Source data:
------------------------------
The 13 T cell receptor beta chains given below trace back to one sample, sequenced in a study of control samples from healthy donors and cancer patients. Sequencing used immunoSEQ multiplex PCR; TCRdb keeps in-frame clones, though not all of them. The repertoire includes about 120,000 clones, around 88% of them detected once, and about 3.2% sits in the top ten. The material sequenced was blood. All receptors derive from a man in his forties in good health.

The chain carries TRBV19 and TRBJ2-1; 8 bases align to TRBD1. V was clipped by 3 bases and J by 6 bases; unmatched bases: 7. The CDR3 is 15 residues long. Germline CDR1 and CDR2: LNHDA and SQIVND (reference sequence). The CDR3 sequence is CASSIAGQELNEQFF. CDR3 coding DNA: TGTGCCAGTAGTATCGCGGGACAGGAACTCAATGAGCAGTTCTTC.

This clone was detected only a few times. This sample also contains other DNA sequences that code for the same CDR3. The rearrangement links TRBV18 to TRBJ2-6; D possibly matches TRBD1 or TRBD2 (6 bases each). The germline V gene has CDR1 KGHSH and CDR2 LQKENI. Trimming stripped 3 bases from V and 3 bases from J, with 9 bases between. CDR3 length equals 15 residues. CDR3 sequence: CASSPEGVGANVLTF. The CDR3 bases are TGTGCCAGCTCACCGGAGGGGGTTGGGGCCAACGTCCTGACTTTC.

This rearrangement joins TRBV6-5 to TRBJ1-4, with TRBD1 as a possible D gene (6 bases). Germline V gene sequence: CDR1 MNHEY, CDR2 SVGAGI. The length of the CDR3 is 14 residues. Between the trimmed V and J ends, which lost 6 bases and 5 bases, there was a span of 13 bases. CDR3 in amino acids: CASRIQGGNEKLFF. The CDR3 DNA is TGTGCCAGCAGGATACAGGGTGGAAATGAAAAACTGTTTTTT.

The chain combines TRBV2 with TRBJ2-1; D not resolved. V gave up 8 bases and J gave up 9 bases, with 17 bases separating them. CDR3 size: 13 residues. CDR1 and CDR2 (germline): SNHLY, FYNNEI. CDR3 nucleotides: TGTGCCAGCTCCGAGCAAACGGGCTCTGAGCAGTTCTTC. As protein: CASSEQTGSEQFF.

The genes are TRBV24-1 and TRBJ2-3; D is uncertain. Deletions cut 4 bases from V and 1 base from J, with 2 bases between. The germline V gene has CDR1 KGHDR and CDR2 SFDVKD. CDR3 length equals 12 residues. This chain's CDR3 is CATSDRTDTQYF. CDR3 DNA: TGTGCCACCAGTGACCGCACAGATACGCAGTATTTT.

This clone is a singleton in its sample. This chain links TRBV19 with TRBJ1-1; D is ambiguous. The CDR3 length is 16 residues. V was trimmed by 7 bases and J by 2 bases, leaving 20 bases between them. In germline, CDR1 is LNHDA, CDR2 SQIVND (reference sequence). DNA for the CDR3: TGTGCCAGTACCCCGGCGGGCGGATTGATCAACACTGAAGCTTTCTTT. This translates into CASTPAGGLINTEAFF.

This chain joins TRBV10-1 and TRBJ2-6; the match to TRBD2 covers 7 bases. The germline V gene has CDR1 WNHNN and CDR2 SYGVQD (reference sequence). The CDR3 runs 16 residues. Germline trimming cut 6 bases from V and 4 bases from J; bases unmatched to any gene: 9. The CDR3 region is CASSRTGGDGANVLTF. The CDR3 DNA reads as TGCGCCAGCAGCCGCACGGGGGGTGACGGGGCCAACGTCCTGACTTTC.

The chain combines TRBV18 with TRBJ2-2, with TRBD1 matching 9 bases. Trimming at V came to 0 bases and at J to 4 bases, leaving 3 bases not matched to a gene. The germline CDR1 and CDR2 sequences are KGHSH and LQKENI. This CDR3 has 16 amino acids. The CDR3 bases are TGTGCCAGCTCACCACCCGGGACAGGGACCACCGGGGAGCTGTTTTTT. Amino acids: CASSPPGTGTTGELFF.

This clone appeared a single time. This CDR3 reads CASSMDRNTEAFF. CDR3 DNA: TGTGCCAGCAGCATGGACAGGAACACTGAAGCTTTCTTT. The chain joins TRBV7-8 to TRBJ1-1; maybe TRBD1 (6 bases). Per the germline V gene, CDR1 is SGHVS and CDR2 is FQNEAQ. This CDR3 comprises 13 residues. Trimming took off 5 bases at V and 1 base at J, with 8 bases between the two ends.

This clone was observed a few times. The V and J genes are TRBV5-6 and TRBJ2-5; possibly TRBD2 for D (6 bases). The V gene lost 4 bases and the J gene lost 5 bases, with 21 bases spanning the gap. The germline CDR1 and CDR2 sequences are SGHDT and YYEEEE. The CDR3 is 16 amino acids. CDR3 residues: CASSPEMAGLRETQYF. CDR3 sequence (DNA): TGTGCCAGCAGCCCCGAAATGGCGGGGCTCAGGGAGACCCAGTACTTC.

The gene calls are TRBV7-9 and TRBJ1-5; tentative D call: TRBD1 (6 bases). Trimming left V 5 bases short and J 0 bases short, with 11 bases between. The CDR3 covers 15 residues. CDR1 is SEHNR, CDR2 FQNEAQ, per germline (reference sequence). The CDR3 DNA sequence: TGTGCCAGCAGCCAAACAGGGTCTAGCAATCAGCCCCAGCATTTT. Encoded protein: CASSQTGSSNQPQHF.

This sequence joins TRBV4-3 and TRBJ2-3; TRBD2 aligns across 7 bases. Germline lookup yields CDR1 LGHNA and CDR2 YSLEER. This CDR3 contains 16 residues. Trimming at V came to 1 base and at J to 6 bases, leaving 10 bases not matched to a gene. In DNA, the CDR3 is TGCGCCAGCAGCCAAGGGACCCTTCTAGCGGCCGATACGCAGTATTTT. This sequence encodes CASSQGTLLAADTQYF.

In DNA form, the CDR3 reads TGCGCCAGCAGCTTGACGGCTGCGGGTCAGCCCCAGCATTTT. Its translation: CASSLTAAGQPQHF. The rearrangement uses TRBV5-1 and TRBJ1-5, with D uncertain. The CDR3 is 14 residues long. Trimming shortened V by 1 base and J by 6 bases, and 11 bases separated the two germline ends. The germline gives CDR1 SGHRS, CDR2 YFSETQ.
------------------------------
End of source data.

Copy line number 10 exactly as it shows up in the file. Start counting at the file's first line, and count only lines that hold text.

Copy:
This clone appeared a single time. This CDR3 reads CASSMDRNTEAFF. CDR3 DNA: TGTGCCAGCAGCATGGACAGGAACACTGAAGCTTTCTTT. The chain joins TRBV7-8 to TRBJ1-1; maybe TRBD1 (6 bases). Per the germline V gene, CDR1 is SGHVS and CDR2 is FQNEAQ. This CDR3 comprises 13 residues. Trimming took off 5 bases at V and 1 base at J, with 8 bases between the two ends.